Name: Donald Mulryan
Date of Birth: 1 December 1933
Regiment: Intelligence Corps
Joined Blind Veterans UK: 24 January 2014
Don Mulryan, born in Liverpool, began his military career as a National Serviceman, February 1952, when he enlisted with The Green Howards. He was the transferred to Royal Army Ordenance Corps September 1952 – March 1954. He later joined the Intelligence Corps TA in November 1956 until he was discharged as Sergeant, April 1958. After his service he initially returned to his previous career – banking. At the age of 33 his sight began to fade as a result of Macular Dystrophy.
He continued in banking for a further 9 years until his sight deteriorated to the point he was no longer able to read documents. Don then qualified and worked as a Technical Officer for the blind, working as a contractor for many agencies including Bradbury Fields and the National Federation for the Blind. It wasn’t until 2013 that Don became aware that Blind Veterans UK supported National Servicemen like himself – highlighting the importance of our No One Alone Campaign.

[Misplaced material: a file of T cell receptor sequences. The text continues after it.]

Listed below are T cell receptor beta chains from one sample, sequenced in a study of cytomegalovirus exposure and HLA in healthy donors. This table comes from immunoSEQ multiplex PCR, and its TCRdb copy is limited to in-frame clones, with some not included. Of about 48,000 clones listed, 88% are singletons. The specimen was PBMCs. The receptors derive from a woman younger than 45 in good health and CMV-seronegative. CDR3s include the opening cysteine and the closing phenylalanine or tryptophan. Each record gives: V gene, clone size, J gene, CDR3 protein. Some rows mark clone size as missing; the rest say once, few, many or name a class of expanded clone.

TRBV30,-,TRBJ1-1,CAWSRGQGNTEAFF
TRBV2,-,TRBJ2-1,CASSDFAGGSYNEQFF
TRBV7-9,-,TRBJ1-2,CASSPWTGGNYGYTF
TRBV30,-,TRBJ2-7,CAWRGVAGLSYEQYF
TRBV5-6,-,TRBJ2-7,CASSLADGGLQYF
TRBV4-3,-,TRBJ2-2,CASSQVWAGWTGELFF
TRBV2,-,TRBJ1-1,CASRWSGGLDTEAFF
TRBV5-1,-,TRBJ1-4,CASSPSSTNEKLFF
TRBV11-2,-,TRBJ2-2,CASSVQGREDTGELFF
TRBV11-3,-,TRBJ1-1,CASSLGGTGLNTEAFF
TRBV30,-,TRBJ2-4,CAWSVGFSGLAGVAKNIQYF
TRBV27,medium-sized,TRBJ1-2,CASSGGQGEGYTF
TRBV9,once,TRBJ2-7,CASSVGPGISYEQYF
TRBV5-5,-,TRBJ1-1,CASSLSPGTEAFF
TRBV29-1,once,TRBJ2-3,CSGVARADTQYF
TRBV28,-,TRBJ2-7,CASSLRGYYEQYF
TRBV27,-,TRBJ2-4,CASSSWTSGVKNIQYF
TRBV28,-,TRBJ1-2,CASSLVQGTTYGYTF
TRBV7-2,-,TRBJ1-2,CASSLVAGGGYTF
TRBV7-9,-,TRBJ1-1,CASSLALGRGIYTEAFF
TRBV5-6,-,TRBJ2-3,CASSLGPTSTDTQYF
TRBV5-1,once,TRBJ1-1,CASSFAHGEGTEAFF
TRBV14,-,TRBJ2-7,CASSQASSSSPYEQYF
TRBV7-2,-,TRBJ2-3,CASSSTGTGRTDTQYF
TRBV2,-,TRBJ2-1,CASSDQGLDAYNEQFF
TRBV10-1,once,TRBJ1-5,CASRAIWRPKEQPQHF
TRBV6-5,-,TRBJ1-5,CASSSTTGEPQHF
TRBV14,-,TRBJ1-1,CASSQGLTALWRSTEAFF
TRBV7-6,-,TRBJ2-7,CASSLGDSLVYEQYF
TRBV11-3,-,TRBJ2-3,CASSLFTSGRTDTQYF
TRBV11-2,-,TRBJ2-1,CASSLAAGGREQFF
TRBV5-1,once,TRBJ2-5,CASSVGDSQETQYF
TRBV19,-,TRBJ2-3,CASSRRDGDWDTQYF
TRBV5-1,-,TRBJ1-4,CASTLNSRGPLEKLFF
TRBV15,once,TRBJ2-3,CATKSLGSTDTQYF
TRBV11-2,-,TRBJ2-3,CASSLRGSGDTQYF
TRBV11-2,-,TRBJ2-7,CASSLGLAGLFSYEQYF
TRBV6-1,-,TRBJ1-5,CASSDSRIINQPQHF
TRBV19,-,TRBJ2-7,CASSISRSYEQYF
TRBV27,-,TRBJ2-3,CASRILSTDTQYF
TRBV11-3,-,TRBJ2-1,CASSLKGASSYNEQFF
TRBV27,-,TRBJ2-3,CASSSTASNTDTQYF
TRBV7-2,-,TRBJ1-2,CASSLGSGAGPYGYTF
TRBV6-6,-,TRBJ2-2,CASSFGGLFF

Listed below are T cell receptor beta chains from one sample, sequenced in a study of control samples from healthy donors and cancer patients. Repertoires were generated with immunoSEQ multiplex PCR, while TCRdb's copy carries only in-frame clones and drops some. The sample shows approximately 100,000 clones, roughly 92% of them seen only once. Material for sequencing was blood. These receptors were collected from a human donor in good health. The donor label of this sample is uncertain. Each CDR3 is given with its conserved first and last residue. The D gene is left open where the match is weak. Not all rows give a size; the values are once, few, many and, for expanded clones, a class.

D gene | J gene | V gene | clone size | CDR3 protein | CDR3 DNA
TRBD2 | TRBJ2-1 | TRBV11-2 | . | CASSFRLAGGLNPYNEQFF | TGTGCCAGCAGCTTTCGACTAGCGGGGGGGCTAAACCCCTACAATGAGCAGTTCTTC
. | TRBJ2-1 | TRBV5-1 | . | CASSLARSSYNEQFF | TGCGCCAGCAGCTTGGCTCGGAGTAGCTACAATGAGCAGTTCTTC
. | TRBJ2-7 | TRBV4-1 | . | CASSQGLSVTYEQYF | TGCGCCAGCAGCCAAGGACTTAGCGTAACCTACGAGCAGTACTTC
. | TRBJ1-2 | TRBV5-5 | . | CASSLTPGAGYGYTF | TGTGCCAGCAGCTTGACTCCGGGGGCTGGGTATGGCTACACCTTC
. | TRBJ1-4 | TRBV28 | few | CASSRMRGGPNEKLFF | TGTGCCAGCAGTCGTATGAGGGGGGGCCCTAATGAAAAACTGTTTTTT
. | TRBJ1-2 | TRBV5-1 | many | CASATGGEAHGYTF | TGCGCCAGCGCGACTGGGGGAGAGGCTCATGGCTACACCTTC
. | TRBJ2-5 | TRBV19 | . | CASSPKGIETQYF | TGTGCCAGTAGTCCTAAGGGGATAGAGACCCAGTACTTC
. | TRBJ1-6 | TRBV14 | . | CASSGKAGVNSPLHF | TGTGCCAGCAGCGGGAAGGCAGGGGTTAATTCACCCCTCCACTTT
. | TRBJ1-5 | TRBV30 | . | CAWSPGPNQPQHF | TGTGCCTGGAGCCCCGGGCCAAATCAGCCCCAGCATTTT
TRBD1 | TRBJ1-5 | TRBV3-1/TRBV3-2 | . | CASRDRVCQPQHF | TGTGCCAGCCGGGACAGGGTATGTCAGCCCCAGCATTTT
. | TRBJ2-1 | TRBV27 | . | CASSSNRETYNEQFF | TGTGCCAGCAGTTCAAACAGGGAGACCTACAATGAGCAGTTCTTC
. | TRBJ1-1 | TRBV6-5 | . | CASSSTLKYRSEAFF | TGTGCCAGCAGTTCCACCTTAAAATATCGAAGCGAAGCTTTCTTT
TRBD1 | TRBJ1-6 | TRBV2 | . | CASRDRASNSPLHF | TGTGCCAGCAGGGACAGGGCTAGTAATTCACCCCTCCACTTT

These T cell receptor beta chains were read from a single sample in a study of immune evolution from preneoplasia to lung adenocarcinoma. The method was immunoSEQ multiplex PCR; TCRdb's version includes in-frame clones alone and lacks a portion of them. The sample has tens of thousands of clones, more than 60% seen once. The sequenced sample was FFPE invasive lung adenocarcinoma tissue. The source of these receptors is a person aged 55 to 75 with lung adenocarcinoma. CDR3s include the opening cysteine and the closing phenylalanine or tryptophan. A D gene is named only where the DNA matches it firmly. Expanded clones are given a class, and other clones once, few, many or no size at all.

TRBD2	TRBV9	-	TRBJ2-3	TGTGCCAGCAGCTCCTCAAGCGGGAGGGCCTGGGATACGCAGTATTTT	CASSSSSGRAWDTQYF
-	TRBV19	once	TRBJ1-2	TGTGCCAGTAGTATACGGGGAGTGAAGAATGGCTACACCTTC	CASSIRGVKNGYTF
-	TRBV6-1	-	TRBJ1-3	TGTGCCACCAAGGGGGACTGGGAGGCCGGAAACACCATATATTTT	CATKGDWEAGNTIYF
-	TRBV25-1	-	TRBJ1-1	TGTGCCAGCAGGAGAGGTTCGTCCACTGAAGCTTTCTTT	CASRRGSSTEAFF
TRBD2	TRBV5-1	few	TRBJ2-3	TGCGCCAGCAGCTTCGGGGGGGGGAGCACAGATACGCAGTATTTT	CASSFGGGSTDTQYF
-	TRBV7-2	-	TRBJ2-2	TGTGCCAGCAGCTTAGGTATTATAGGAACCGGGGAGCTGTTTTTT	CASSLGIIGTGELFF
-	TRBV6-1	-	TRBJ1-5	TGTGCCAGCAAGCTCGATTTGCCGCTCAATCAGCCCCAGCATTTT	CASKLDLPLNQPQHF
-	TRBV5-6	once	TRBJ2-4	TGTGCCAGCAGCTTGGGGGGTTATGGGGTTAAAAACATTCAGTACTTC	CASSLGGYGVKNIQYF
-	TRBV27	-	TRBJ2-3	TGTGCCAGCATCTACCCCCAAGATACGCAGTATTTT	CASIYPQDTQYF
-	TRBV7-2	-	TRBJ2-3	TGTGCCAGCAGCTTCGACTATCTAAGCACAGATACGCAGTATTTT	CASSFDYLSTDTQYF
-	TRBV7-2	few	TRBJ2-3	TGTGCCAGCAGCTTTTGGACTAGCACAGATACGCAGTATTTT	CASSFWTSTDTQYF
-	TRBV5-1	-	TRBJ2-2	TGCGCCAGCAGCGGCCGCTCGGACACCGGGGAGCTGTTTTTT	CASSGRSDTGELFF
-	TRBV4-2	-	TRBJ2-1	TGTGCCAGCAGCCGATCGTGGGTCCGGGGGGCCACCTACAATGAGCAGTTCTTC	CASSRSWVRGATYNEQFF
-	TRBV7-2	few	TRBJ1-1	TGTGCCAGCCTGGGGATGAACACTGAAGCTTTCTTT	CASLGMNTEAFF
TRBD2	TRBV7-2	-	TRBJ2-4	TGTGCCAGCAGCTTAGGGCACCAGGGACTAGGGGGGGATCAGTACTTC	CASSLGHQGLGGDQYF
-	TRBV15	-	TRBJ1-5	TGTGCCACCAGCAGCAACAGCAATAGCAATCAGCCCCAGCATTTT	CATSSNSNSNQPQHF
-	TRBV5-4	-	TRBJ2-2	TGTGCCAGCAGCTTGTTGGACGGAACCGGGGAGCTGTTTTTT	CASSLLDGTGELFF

Once a member, he attended an Introductory Week at the Llandudno Centre to find out more about the support the charity could offer. He learnt that in addition to training concerning mobility, independent living and provision of equipment, he could also receive support in developing interests. Following on from his Intro Week, Don has visited the Llandudno Centre for individual training to develop his painting skills.
“I cannot tell you how happy the painting course has made me. I have always wanted to have a go but never had a chance before my sight condition developed – but now with the help of Blind Veterans UK I have created paintings which have received favourable comments from all those who have seen them. Abstract painting is perfect for me as there is no need to focus on detail. The Arts and Craft instructors taught me a blowing technique which has been perfect as using a brush can be tricky as my sight condition makes it difficult for me to perceive depth, meaning I don’t always know when the brush has met the canvas.”